The Jakarta Post, Jakarta
Yati and her family have rarely eaten fried food in the last few months. They have not committed themselves to a healthy lifestyle -- they just can't afford cooking oil or meat.
"I never buy tempeh anymore because we can't afford it. All we eat is rice and eggs and if we have vegetables we boil them in plain water," the resident of Cipinang Besar in East Jakarta told The Jakarta Post on Friday.
Yati was one of many housewives who attended a rally to protest against rising food prices organized by the Jakarta Residents Forum (FAKTA) in front of the Presidential Palace in Central Jakarta on Thursday.
Basic ingredients have gone up significantly in price since the start of the year. Soybeans recently experienced a massive price hike, driving some 5,000 tempeh and tofu producers to protest.
The price of eggs has almost doubled, with one kilogram increasing from Rp 7,000 (USD 74 cents) to Rp 12,000. The price of cooking oil has also jumped from Rp 4,000 to Rp 11,000 in the past five years.
Yati, a mother of three, said she found it hard to buy her family's everyday needs.
"I'm just so confused. I don't know what else we can go without to save money," she said, adding that one of her children no longer attended school.
Yati's husband works as a laborer, bringing home around Rp 1 million per month.
In Sunter, North Jakarta, Slamat, who is a squatter and works as a bus driver, said he was especially burdened by the rising cost of cooking oil.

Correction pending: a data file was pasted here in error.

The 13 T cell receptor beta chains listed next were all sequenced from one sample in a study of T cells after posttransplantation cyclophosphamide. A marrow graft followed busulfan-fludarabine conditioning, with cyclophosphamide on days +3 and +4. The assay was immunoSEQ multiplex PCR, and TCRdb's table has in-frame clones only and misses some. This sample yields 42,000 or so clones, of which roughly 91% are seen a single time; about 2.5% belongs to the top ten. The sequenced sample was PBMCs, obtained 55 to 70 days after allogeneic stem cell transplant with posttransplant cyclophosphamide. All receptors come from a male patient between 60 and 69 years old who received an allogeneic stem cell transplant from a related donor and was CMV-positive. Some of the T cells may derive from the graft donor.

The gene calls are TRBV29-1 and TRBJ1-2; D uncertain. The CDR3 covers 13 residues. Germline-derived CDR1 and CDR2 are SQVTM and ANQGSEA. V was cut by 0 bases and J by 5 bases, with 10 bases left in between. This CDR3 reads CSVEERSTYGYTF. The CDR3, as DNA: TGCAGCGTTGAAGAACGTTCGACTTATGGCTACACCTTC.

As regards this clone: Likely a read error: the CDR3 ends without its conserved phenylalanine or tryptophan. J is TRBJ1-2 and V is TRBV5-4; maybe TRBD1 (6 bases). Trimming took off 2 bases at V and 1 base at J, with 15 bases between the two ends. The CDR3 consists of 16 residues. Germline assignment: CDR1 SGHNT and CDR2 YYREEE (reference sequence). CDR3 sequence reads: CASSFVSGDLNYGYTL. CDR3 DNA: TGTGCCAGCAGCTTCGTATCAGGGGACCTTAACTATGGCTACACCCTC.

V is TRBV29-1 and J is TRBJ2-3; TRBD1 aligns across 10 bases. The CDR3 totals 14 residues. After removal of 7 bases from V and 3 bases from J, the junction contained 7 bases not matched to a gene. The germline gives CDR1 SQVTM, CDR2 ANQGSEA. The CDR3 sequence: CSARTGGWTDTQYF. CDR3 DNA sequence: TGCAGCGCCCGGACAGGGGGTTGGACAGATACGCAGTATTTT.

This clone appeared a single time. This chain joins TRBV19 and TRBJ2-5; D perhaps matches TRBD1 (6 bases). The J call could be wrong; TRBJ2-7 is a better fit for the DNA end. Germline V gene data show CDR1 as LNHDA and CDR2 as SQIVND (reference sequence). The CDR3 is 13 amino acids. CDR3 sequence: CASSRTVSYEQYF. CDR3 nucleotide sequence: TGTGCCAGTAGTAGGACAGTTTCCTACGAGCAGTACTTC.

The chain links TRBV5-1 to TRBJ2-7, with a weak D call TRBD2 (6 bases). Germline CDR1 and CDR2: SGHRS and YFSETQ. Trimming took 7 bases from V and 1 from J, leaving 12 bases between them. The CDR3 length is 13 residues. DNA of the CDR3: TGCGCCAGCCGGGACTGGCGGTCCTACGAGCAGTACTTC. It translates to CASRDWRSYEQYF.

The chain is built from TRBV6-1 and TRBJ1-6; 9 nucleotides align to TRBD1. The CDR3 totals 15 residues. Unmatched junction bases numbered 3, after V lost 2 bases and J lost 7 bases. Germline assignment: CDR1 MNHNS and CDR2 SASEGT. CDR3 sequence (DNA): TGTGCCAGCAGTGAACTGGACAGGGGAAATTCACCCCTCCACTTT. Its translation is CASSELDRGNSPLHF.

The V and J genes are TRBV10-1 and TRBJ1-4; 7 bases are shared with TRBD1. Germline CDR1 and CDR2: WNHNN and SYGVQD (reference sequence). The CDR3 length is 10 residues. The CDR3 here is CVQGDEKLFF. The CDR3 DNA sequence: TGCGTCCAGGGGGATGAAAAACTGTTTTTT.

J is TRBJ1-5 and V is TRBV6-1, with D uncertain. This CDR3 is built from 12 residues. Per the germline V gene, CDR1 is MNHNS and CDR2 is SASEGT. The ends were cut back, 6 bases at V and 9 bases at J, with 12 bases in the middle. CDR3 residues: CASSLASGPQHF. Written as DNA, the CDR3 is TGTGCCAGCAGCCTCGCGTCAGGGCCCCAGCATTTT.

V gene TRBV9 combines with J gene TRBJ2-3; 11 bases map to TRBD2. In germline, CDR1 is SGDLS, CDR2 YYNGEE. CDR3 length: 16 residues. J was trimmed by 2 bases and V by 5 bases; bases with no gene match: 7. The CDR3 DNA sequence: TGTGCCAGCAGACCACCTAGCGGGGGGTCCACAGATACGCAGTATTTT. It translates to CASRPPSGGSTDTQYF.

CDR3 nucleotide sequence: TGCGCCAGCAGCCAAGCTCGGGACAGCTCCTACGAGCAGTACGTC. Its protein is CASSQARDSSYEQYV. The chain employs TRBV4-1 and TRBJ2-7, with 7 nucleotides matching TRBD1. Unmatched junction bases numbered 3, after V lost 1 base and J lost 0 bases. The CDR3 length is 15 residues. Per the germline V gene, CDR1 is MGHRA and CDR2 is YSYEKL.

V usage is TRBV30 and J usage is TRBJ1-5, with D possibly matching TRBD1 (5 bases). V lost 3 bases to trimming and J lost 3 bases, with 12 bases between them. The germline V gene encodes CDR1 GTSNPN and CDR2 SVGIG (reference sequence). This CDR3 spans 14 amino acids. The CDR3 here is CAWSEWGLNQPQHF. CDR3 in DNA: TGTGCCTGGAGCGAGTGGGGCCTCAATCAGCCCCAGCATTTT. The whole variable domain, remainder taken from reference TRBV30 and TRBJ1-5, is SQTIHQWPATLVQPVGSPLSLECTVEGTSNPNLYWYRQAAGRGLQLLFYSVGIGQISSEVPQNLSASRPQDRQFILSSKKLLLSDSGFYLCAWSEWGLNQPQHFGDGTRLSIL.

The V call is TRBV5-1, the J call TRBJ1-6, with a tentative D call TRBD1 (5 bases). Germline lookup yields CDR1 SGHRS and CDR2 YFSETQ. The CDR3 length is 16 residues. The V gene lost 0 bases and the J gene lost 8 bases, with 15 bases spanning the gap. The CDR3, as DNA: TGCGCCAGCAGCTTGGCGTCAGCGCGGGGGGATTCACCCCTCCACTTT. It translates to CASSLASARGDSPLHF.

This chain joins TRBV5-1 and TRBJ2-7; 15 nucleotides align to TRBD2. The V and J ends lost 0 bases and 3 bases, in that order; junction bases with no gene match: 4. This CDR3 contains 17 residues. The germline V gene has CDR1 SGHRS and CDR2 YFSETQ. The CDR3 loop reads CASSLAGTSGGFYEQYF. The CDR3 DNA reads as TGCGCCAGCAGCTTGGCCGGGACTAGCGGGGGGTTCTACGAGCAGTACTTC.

He said he and many other squatters who live in the area often do not have enough money to buy basic ingredients to cook with.
"And now we are finding it much more difficult as cooking oil prices have gone up," he said.
FAKTA head Azas Tigor Nainggolan said the government has not been doing enough to help the city's poor.
"Some of these poor people have to go to unimaginable lengths to survive, such as eating old rice," he said.
"The government should be more concerned about this. Perhaps the government could subsidize shopping or give food away, but they are not doing anything at the moment to help ease the suffering of poor people."
Azas said the rising price of food may have other long term consequences, including a nutrition crisis among Jakarta's children.
"Young generations in Indonesia may become lazy, simply because they do not have access to healthy meals," he said.
He said the government should do something to help poor people or risk losing their vote in the next election.
"The government should stop protecting the interests of rich people. They already have enough to protect themselves. The government should protect those who need protection -- the city's poor," he said. (anw, ewd)